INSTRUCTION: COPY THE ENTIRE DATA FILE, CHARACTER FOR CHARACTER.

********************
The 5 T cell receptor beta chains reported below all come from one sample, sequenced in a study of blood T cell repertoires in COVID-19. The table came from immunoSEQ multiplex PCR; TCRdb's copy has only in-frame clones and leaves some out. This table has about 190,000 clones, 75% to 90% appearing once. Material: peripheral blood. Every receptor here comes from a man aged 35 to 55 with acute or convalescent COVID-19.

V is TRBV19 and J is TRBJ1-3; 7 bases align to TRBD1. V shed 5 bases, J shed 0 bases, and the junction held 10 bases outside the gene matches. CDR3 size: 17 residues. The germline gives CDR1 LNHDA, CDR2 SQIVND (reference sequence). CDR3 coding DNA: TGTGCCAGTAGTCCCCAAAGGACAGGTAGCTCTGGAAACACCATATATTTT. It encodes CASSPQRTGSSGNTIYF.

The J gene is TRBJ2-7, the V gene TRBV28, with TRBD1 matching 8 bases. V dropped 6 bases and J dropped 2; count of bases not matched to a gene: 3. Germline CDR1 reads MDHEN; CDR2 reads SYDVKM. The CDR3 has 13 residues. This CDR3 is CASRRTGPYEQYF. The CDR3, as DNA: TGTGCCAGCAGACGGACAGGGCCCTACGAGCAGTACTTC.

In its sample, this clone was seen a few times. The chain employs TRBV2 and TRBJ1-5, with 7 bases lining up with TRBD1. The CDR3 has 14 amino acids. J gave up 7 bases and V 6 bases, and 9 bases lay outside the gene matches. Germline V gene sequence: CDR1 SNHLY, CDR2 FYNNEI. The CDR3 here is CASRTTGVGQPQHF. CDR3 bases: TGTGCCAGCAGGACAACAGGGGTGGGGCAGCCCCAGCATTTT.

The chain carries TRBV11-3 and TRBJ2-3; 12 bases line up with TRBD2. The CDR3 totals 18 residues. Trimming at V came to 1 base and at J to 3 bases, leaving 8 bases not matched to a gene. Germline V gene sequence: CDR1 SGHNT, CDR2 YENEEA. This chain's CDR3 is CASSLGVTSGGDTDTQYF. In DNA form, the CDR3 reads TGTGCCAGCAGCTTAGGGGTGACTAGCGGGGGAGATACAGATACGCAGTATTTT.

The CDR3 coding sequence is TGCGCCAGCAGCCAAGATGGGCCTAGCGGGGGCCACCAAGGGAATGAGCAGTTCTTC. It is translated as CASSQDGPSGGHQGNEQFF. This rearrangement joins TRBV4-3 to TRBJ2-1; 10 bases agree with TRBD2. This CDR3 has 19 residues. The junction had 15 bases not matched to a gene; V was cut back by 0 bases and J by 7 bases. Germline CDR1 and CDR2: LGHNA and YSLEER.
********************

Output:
The 5 T cell receptor beta chains reported below all come from one sample, sequenced in a study of blood T cell repertoires in COVID-19. The table came from immunoSEQ multiplex PCR; TCRdb's copy has only in-frame clones and leaves some out. This table has about 190,000 clones, 75% to 90% appearing once. Material: peripheral blood. Every receptor here comes from a man aged 35 to 55 with acute or convalescent COVID-19.

V is TRBV19 and J is TRBJ1-3; 7 bases align to TRBD1. V shed 5 bases, J shed 0 bases, and the junction held 10 bases outside the gene matches. CDR3 size: 17 residues. The germline gives CDR1 LNHDA, CDR2 SQIVND (reference sequence). CDR3 coding DNA: TGTGCCAGTAGTCCCCAAAGGACAGGTAGCTCTGGAAACACCATATATTTT. It encodes CASSPQRTGSSGNTIYF.

The J gene is TRBJ2-7, the V gene TRBV28, with TRBD1 matching 8 bases. V dropped 6 bases and J dropped 2; count of bases not matched to a gene: 3. Germline CDR1 reads MDHEN; CDR2 reads SYDVKM. The CDR3 has 13 residues. This CDR3 is CASRRTGPYEQYF. The CDR3, as DNA: TGTGCCAGCAGACGGACAGGGCCCTACGAGCAGTACTTC.

In its sample, this clone was seen a few times. The chain employs TRBV2 and TRBJ1-5, with 7 bases lining up with TRBD1. The CDR3 has 14 amino acids. J gave up 7 bases and V 6 bases, and 9 bases lay outside the gene matches. Germline V gene sequence: CDR1 SNHLY, CDR2 FYNNEI. The CDR3 here is CASRTTGVGQPQHF. CDR3 bases: TGTGCCAGCAGGACAACAGGGGTGGGGCAGCCCCAGCATTTT.

The chain carries TRBV11-3 and TRBJ2-3; 12 bases line up with TRBD2. The CDR3 totals 18 residues. Trimming at V came to 1 base and at J to 3 bases, leaving 8 bases not matched to a gene. Germline V gene sequence: CDR1 SGHNT, CDR2 YENEEA. This chain's CDR3 is CASSLGVTSGGDTDTQYF. In DNA form, the CDR3 reads TGTGCCAGCAGCTTAGGGGTGACTAGCGGGGGAGATACAGATACGCAGTATTTT.

The CDR3 coding sequence is TGCGCCAGCAGCCAAGATGGGCCTAGCGGGGGCCACCAAGGGAATGAGCAGTTCTTC. It is translated as CASSQDGPSGGHQGNEQFF. This rearrangement joins TRBV4-3 to TRBJ2-1; 10 bases agree with TRBD2. This CDR3 has 19 residues. The junction had 15 bases not matched to a gene; V was cut back by 0 bases and J by 7 bases. Germline CDR1 and CDR2: LGHNA and YSLEER.